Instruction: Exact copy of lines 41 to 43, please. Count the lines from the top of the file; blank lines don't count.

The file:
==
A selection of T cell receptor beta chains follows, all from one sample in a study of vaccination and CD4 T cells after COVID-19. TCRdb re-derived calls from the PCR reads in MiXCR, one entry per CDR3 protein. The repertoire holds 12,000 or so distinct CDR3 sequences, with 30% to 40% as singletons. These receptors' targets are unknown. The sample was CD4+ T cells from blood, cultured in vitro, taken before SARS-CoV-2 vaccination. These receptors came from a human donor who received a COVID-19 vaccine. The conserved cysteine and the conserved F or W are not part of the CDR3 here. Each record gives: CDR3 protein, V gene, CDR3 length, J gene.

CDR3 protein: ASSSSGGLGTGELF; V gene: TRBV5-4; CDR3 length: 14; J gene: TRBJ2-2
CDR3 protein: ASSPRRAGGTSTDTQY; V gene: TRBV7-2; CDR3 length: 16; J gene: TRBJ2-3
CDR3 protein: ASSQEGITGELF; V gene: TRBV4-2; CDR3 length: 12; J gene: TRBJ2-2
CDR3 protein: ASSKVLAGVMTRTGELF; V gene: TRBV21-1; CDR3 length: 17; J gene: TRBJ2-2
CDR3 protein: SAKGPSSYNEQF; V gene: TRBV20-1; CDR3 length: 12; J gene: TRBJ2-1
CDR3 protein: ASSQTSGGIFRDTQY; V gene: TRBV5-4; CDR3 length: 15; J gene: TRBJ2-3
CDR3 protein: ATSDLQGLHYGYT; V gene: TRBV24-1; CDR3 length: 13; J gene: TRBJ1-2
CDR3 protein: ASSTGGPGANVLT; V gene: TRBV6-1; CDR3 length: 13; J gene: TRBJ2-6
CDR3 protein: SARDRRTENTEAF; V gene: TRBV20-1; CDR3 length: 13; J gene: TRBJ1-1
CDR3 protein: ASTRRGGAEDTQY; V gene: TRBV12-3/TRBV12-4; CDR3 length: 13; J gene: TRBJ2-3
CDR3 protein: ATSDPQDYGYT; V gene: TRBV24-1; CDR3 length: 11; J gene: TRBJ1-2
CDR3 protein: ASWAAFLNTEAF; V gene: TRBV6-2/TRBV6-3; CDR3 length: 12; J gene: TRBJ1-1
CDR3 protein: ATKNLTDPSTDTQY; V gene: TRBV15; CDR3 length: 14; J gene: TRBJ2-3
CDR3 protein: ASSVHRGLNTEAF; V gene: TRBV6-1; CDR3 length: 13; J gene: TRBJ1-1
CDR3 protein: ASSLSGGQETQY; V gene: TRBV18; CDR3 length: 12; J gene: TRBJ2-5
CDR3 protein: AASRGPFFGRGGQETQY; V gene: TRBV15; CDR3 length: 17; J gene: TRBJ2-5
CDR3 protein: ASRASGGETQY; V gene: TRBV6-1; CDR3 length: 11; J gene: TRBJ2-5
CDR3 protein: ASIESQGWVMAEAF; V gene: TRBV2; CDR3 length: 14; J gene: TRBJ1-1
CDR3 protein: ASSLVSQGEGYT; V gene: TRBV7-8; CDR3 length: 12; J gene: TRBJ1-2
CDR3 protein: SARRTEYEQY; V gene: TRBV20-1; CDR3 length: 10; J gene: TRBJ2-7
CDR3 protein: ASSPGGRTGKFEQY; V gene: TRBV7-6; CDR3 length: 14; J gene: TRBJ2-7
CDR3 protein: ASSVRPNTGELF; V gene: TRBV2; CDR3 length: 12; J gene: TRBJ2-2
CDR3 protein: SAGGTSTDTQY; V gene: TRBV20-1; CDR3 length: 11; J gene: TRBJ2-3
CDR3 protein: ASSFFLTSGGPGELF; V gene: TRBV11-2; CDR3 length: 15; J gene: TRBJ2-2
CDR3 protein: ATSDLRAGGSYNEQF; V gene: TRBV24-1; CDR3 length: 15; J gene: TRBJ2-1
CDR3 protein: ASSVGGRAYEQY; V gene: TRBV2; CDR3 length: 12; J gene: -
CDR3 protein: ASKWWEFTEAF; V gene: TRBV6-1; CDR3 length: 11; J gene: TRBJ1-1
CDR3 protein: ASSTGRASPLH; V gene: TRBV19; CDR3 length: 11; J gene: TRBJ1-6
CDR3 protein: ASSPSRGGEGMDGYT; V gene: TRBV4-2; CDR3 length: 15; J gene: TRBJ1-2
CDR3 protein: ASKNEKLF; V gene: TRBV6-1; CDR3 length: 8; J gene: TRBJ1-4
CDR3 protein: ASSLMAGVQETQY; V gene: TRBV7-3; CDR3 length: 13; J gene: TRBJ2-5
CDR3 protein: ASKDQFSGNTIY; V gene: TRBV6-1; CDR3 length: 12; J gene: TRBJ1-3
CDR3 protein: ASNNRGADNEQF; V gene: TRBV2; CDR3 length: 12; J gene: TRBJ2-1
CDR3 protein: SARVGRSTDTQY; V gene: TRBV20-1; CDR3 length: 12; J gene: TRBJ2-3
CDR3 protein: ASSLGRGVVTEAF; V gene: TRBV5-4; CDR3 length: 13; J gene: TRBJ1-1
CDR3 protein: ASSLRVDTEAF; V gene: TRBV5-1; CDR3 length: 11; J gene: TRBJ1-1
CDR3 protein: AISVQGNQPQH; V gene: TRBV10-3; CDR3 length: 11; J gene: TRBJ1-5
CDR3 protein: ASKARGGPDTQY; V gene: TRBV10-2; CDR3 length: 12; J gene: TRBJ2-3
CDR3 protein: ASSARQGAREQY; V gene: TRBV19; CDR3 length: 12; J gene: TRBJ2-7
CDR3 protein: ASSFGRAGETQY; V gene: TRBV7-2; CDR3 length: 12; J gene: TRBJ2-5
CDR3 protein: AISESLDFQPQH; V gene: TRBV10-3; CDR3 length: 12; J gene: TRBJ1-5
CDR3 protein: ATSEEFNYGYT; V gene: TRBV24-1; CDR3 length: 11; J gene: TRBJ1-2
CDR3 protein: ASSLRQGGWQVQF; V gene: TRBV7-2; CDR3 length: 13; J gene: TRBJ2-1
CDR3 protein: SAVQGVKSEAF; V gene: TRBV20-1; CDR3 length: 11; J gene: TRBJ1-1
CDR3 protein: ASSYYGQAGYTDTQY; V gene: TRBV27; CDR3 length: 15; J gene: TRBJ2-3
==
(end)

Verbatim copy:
CDR3 protein: ASSFGRAGETQY; V gene: TRBV7-2; CDR3 length: 12; J gene: TRBJ2-5
CDR3 protein: AISESLDFQPQH; V gene: TRBV10-3; CDR3 length: 12; J gene: TRBJ1-5
CDR3 protein: ATSEEFNYGYT; V gene: TRBV24-1; CDR3 length: 11; J gene: TRBJ1-2